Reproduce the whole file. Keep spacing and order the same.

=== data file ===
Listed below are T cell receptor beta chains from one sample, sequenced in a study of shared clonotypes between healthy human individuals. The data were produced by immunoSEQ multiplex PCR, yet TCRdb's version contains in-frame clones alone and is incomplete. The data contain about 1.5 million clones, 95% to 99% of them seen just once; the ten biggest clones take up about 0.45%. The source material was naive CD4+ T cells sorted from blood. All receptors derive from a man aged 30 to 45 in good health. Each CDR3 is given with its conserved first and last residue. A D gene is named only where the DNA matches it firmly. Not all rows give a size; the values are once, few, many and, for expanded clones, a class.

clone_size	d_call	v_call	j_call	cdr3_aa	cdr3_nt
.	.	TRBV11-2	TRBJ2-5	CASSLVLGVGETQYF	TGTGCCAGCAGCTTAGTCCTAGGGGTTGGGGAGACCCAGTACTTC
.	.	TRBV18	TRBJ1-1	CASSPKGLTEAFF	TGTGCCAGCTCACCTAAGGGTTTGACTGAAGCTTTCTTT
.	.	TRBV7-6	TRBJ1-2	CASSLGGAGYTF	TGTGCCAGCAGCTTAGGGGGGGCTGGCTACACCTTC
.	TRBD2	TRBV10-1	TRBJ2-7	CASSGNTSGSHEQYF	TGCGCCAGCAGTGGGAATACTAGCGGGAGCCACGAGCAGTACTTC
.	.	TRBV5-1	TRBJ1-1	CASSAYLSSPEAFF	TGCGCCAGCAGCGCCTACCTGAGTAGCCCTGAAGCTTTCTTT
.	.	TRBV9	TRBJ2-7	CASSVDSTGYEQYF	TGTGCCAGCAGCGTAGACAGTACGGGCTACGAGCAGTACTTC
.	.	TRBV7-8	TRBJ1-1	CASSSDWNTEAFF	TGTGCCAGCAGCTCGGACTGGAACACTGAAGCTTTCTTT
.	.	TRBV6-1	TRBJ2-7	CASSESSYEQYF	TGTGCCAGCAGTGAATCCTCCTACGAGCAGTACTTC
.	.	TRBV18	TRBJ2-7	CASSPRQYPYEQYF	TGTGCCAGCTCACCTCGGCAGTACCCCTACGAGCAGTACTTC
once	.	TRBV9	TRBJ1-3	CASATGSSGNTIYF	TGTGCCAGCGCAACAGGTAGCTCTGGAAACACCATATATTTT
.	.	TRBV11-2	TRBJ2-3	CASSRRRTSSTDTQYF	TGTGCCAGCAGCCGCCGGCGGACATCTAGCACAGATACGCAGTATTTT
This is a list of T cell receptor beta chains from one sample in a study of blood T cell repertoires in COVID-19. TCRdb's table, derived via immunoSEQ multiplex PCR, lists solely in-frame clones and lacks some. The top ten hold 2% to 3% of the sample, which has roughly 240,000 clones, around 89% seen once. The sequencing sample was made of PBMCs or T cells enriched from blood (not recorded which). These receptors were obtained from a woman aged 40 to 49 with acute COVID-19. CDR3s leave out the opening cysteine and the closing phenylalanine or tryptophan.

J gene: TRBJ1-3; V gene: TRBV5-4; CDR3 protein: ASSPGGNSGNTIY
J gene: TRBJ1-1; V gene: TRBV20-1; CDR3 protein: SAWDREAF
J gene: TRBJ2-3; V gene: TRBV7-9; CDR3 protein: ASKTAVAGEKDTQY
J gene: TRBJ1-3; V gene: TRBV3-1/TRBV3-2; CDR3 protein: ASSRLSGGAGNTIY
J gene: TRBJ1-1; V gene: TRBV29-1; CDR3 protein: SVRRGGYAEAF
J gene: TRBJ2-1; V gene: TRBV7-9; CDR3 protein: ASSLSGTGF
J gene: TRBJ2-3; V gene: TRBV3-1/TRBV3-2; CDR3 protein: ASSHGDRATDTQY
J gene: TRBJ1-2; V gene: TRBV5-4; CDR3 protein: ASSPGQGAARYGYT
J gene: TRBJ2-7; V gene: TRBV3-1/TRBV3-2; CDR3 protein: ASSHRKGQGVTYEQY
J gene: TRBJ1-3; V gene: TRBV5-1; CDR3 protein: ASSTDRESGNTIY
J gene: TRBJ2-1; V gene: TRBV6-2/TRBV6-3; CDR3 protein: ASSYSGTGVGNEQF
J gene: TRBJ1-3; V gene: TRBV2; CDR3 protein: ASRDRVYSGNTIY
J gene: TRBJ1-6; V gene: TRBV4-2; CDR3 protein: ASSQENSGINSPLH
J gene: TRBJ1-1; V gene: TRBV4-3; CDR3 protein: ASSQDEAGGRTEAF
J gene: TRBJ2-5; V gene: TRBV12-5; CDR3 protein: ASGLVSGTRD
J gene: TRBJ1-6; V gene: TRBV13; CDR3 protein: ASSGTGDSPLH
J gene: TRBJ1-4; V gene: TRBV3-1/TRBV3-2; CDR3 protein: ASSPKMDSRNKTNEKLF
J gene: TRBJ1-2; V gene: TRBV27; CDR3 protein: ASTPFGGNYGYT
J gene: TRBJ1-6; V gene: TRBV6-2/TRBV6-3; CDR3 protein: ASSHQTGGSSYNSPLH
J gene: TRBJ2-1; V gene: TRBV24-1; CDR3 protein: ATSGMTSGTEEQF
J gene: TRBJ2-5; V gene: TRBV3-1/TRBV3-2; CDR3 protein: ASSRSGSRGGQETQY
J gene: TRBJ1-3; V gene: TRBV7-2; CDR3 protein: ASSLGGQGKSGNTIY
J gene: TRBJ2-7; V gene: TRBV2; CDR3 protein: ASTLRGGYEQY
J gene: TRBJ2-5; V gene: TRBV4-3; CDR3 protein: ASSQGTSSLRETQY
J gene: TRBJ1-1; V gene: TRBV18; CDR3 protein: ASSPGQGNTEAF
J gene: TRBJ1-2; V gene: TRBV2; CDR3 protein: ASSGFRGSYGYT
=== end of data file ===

Listed below are T cell receptor beta chains from one sample, sequenced in a study of shared clonotypes between healthy human individuals. The data were produced by immunoSEQ multiplex PCR, yet TCRdb's version contains in-frame clones alone and is incomplete. The data contain about 1.5 million clones, 95% to 99% of them seen just once; the ten biggest clones take up about 0.45%. The source material was naive CD4+ T cells sorted from blood. All receptors derive from a man aged 30 to 45 in good health. Each CDR3 is given with its conserved first and last residue. A D gene is named only where the DNA matches it firmly. Not all rows give a size; the values are once, few, many and, for expanded clones, a class.

clone_size	d_call	v_call	j_call	cdr3_aa	cdr3_nt
.	.	TRBV11-2	TRBJ2-5	CASSLVLGVGETQYF	TGTGCCAGCAGCTTAGTCCTAGGGGTTGGGGAGACCCAGTACTTC
.	.	TRBV18	TRBJ1-1	CASSPKGLTEAFF	TGTGCCAGCTCACCTAAGGGTTTGACTGAAGCTTTCTTT
.	.	TRBV7-6	TRBJ1-2	CASSLGGAGYTF	TGTGCCAGCAGCTTAGGGGGGGCTGGCTACACCTTC
.	TRBD2	TRBV10-1	TRBJ2-7	CASSGNTSGSHEQYF	TGCGCCAGCAGTGGGAATACTAGCGGGAGCCACGAGCAGTACTTC
.	.	TRBV5-1	TRBJ1-1	CASSAYLSSPEAFF	TGCGCCAGCAGCGCCTACCTGAGTAGCCCTGAAGCTTTCTTT
.	.	TRBV9	TRBJ2-7	CASSVDSTGYEQYF	TGTGCCAGCAGCGTAGACAGTACGGGCTACGAGCAGTACTTC
.	.	TRBV7-8	TRBJ1-1	CASSSDWNTEAFF	TGTGCCAGCAGCTCGGACTGGAACACTGAAGCTTTCTTT
.	.	TRBV6-1	TRBJ2-7	CASSESSYEQYF	TGTGCCAGCAGTGAATCCTCCTACGAGCAGTACTTC
.	.	TRBV18	TRBJ2-7	CASSPRQYPYEQYF	TGTGCCAGCTCACCTCGGCAGTACCCCTACGAGCAGTACTTC
once	.	TRBV9	TRBJ1-3	CASATGSSGNTIYF	TGTGCCAGCGCAACAGGTAGCTCTGGAAACACCATATATTTT
.	.	TRBV11-2	TRBJ2-3	CASSRRRTSSTDTQYF	TGTGCCAGCAGCCGCCGGCGGACATCTAGCACAGATACGCAGTATTTT
This is a list of T cell receptor beta chains from one sample in a study of blood T cell repertoires in COVID-19. TCRdb's table, derived via immunoSEQ multiplex PCR, lists solely in-frame clones and lacks some. The top ten hold 2% to 3% of the sample, which has roughly 240,000 clones, around 89% seen once. The sequencing sample was made of PBMCs or T cells enriched from blood (not recorded which). These receptors were obtained from a woman aged 40 to 49 with acute COVID-19. CDR3s leave out the opening cysteine and the closing phenylalanine or tryptophan.

J gene: TRBJ1-3; V gene: TRBV5-4; CDR3 protein: ASSPGGNSGNTIY
J gene: TRBJ1-1; V gene: TRBV20-1; CDR3 protein: SAWDREAF
J gene: TRBJ2-3; V gene: TRBV7-9; CDR3 protein: ASKTAVAGEKDTQY
J gene: TRBJ1-3; V gene: TRBV3-1/TRBV3-2; CDR3 protein: ASSRLSGGAGNTIY
J gene: TRBJ1-1; V gene: TRBV29-1; CDR3 protein: SVRRGGYAEAF
J gene: TRBJ2-1; V gene: TRBV7-9; CDR3 protein: ASSLSGTGF
J gene: TRBJ2-3; V gene: TRBV3-1/TRBV3-2; CDR3 protein: ASSHGDRATDTQY
J gene: TRBJ1-2; V gene: TRBV5-4; CDR3 protein: ASSPGQGAARYGYT
J gene: TRBJ2-7; V gene: TRBV3-1/TRBV3-2; CDR3 protein: ASSHRKGQGVTYEQY
J gene: TRBJ1-3; V gene: TRBV5-1; CDR3 protein: ASSTDRESGNTIY
J gene: TRBJ2-1; V gene: TRBV6-2/TRBV6-3; CDR3 protein: ASSYSGTGVGNEQF
J gene: TRBJ1-3; V gene: TRBV2; CDR3 protein: ASRDRVYSGNTIY
J gene: TRBJ1-6; V gene: TRBV4-2; CDR3 protein: ASSQENSGINSPLH
J gene: TRBJ1-1; V gene: TRBV4-3; CDR3 protein: ASSQDEAGGRTEAF
J gene: TRBJ2-5; V gene: TRBV12-5; CDR3 protein: ASGLVSGTRD
J gene: TRBJ1-6; V gene: TRBV13; CDR3 protein: ASSGTGDSPLH
J gene: TRBJ1-4; V gene: TRBV3-1/TRBV3-2; CDR3 protein: ASSPKMDSRNKTNEKLF
J gene: TRBJ1-2; V gene: TRBV27; CDR3 protein: ASTPFGGNYGYT
J gene: TRBJ1-6; V gene: TRBV6-2/TRBV6-3; CDR3 protein: ASSHQTGGSSYNSPLH
J gene: TRBJ2-1; V gene: TRBV24-1; CDR3 protein: ATSGMTSGTEEQF
J gene: TRBJ2-5; V gene: TRBV3-1/TRBV3-2; CDR3 protein: ASSRSGSRGGQETQY
J gene: TRBJ1-3; V gene: TRBV7-2; CDR3 protein: ASSLGGQGKSGNTIY
J gene: TRBJ2-7; V gene: TRBV2; CDR3 protein: ASTLRGGYEQY
J gene: TRBJ2-5; V gene: TRBV4-3; CDR3 protein: ASSQGTSSLRETQY
J gene: TRBJ1-1; V gene: TRBV18; CDR3 protein: ASSPGQGNTEAF
J gene: TRBJ1-2; V gene: TRBV2; CDR3 protein: ASSGFRGSYGYT